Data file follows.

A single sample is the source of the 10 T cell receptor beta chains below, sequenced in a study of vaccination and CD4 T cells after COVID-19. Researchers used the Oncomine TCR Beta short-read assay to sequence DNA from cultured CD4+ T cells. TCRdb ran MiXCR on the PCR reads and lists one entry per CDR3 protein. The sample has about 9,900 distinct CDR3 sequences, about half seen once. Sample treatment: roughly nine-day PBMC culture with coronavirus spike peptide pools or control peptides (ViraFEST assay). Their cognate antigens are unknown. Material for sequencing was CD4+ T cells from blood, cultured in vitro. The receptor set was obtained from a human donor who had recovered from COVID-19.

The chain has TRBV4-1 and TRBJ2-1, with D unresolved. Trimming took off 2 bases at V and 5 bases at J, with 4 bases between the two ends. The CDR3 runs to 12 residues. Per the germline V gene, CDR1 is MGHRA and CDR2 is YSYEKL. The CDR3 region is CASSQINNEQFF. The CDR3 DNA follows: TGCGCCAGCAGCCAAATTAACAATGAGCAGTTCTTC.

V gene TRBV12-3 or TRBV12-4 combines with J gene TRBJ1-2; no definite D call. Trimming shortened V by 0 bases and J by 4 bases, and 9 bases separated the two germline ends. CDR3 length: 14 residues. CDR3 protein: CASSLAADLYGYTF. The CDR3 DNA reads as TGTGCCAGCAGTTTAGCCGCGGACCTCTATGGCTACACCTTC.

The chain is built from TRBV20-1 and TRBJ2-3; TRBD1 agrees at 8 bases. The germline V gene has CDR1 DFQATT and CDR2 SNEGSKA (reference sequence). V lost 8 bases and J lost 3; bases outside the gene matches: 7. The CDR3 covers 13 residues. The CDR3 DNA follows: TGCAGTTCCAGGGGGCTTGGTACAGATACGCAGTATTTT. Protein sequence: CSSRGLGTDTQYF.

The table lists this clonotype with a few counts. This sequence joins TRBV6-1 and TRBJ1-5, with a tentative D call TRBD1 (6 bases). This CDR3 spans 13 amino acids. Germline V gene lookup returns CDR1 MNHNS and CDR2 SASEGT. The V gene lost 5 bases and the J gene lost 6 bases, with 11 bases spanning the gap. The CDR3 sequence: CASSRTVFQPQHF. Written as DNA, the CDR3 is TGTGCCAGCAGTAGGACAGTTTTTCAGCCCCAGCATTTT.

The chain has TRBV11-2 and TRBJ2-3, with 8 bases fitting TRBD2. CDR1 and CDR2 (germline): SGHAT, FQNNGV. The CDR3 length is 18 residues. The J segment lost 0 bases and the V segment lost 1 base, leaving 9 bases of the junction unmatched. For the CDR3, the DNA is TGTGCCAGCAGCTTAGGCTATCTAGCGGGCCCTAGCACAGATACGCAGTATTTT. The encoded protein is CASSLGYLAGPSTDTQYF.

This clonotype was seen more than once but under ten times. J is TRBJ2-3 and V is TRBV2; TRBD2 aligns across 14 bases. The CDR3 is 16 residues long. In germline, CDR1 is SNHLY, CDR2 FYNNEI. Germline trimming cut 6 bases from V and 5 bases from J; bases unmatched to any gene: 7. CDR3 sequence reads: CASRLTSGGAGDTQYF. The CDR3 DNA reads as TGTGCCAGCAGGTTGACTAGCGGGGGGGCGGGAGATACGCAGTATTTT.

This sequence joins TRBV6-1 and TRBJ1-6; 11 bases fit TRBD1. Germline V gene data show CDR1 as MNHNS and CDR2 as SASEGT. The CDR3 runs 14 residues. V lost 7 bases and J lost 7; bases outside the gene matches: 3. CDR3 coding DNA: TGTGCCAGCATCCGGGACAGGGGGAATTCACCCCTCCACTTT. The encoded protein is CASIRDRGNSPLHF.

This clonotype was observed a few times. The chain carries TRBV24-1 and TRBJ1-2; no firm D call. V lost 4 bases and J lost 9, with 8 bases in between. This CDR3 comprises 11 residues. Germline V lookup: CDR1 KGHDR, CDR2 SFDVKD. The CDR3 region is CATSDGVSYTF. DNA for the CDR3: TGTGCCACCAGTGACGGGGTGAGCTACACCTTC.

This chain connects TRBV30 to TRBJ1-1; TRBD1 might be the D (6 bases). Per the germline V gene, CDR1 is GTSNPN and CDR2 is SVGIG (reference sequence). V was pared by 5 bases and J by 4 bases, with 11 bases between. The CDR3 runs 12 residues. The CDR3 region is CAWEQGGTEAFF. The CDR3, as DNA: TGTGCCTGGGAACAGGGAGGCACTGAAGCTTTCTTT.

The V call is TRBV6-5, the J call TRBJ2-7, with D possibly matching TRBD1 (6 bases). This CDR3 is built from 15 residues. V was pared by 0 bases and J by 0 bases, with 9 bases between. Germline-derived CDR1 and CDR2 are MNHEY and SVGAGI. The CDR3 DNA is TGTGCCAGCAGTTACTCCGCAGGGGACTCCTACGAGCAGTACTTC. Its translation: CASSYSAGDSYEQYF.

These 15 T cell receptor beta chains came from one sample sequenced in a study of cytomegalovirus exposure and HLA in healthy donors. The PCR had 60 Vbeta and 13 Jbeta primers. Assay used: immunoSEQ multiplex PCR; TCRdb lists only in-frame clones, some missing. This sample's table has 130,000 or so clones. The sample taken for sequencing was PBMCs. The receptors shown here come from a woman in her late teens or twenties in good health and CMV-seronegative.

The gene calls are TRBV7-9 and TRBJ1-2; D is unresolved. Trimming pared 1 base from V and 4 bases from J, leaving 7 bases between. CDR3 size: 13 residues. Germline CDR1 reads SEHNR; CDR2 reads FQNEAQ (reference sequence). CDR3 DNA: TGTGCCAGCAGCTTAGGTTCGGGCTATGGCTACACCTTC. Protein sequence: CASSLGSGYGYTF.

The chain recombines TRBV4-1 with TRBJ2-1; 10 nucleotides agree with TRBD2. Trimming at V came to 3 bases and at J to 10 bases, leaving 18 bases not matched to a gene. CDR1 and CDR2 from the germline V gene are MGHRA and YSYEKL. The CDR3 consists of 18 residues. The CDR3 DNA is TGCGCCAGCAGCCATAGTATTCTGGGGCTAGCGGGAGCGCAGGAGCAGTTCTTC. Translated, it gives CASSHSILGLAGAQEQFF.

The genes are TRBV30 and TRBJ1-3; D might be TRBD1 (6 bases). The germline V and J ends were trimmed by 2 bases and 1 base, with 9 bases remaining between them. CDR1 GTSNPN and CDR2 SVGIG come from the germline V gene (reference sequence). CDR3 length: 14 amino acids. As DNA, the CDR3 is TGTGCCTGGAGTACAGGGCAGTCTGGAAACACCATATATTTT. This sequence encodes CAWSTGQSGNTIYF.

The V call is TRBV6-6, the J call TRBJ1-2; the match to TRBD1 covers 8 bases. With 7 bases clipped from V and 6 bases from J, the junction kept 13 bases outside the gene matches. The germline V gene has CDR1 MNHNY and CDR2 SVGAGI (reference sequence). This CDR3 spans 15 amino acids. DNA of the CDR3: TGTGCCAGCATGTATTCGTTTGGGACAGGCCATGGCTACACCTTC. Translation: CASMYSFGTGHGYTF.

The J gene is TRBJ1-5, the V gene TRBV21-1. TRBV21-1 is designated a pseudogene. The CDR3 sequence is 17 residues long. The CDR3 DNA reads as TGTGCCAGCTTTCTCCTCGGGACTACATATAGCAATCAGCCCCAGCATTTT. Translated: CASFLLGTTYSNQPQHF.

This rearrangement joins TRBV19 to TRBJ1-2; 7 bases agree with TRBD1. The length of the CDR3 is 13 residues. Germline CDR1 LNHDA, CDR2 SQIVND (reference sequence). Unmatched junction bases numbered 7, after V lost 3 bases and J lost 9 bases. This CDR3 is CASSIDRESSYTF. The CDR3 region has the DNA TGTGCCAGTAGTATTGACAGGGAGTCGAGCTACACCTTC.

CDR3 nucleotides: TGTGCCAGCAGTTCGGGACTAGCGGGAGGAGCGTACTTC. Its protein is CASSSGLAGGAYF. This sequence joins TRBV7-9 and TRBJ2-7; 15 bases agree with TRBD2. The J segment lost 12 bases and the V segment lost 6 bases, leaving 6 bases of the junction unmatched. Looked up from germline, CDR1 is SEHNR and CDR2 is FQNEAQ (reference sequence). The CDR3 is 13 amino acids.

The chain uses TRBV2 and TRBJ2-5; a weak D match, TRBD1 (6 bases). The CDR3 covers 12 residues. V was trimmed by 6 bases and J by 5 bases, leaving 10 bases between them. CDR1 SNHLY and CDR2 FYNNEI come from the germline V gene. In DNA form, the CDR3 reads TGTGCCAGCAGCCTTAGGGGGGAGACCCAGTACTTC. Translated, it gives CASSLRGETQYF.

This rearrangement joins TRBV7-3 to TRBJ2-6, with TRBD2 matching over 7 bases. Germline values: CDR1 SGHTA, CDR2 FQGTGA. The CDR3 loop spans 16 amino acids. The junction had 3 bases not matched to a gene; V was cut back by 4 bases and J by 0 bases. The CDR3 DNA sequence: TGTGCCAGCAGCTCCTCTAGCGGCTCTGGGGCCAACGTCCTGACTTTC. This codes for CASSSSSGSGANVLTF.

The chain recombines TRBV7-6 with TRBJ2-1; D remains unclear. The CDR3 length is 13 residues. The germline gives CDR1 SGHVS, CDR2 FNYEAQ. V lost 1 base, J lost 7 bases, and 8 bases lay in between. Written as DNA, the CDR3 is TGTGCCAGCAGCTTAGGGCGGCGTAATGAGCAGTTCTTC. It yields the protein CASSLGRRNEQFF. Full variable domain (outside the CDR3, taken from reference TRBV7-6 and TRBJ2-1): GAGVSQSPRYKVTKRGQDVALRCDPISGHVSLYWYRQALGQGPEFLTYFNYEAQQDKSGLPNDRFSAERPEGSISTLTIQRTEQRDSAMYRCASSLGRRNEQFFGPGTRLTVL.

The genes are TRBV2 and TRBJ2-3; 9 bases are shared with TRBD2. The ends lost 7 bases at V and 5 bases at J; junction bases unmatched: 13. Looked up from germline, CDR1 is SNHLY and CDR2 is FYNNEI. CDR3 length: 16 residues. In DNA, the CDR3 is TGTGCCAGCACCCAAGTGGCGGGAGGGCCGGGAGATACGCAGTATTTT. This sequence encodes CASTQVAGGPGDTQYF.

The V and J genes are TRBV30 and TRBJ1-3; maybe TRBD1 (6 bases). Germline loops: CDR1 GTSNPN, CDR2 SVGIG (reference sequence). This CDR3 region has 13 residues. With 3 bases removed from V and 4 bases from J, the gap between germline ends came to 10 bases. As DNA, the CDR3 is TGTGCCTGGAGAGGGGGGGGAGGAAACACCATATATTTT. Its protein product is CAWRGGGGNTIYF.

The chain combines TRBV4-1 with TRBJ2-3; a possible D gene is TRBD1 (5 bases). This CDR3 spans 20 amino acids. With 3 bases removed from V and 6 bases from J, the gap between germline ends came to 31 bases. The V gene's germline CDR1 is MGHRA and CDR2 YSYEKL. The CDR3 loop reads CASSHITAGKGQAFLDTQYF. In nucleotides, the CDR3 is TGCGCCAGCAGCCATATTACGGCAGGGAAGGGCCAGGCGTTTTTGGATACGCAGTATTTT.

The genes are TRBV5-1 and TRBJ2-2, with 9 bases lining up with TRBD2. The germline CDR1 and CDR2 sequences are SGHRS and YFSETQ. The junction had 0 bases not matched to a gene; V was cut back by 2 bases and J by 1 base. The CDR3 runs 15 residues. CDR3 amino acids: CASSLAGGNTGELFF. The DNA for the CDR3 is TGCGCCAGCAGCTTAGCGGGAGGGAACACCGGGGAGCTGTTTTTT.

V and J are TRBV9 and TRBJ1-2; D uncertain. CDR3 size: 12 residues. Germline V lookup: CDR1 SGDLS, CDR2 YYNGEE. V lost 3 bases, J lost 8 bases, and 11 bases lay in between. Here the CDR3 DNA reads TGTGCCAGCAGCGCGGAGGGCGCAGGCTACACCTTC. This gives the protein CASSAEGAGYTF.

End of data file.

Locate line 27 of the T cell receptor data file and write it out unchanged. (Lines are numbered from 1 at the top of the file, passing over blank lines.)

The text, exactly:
V and J are TRBV9 and TRBJ1-2; D uncertain. CDR3 size: 12 residues. Germline V lookup: CDR1 SGDLS, CDR2 YYNGEE. V lost 3 bases, J lost 8 bases, and 11 bases lay in between. Here the CDR3 DNA reads TGTGCCAGCAGCGCGGAGGGCGCAGGCTACACCTTC. This gives the protein CASSAEGAGYTF.